For more information, see the AAT National Mooting Competition.

The Sir Harry Gibbs Moot is a prominent Australian moot in the area of constitutional law. All moot rounds are held in Melbourne, with the Grand Final hosted at the High Court in Melbourne.

The details:

  • Teams: Teams include two to three people. In a team of three, two members will be act as Counsel and one will act as Solicitor. In teams of two, both team members will act as Counsel.
  • Scheduling: The problem will be released early August, and the competition will be held in late September.

For more information, see the Sir Harry Gibbs National Constitutional Law moot.

The Hon. Michael Kirby Contract Law Moot Competition is a prominent Australian moot court competition which occurs every year. It allows students to apply their knowledge on contract law to realistic contractual dispute scenarios, whilst enhancing their capacities for legal research, analysis and oral advocacy.

The details:

  • Teams: Murdoch sends one team of four.
  • Scheduling: The competition problem is released in early July, with the competition being held over four days in late September.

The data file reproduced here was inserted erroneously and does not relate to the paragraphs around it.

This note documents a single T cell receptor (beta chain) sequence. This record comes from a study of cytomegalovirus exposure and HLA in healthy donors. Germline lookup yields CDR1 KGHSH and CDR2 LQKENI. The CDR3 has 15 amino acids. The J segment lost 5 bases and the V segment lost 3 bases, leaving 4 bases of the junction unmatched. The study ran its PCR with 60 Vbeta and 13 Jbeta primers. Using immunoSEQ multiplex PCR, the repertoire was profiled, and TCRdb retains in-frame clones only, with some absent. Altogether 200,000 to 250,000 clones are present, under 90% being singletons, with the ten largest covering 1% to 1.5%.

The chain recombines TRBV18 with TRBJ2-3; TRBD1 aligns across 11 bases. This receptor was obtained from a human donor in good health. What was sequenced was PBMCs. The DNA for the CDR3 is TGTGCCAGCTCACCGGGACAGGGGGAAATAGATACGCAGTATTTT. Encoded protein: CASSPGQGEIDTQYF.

For more information, see the Hon. Michael Kirby Contract Law Moot Competition.

The 'Vis' Moot is the second largest mooting competition in the world. Over 160 teams from around 40 countries compete in this competition. The competition scenario involves a dispute arising out of a contract of sale between two businesses located in countries that are parties to the United Nations Convention on Contracts for the International Sale of Goods ('CISG'). Each year a different set of arbitral rules are applied. The Vis Moot requires students to prepare two memoranda (claimant and respondent) as well as participating in a number of simulated arbitration hearings.

The oral arguments for the Vis Moot take place in Vienna, Austria. The general rounds and some of the final rounds of the oral arguments take place at the Juridicum, the Law Faculty of the University of Vienna. Traditionally the grand final is conducted in the Vienna Town Hall, the Rathaus or the Vienna Convention Centre.

Oral hearings are conducted in the week before Easter. However, the preparation of memoranda begins in October and runs throughout the summer break. Murdoch University generally enters a team of four students in this competition.

For more information, see the Willem C. Vis International Commercial Arbitration Moot.

What is Moot Court Bench?

The Moot Court Bench (MCB) is a student body dedicated to encouraging mooting activities around the Law School at Murdoch. MCB aims to develop students’ advocacy, research, writing, and organisational skills.

The MCB is completed on a volunteer basis, and in recognition, you will receive 40 hours of voluntary service recorded on your academic transcript received at graduation. You will undertake various projects, and have access to advanced advocacy training seminars, skills development, and invitations to the MCB Coffee Hour Seminars with distinguished guest speakers.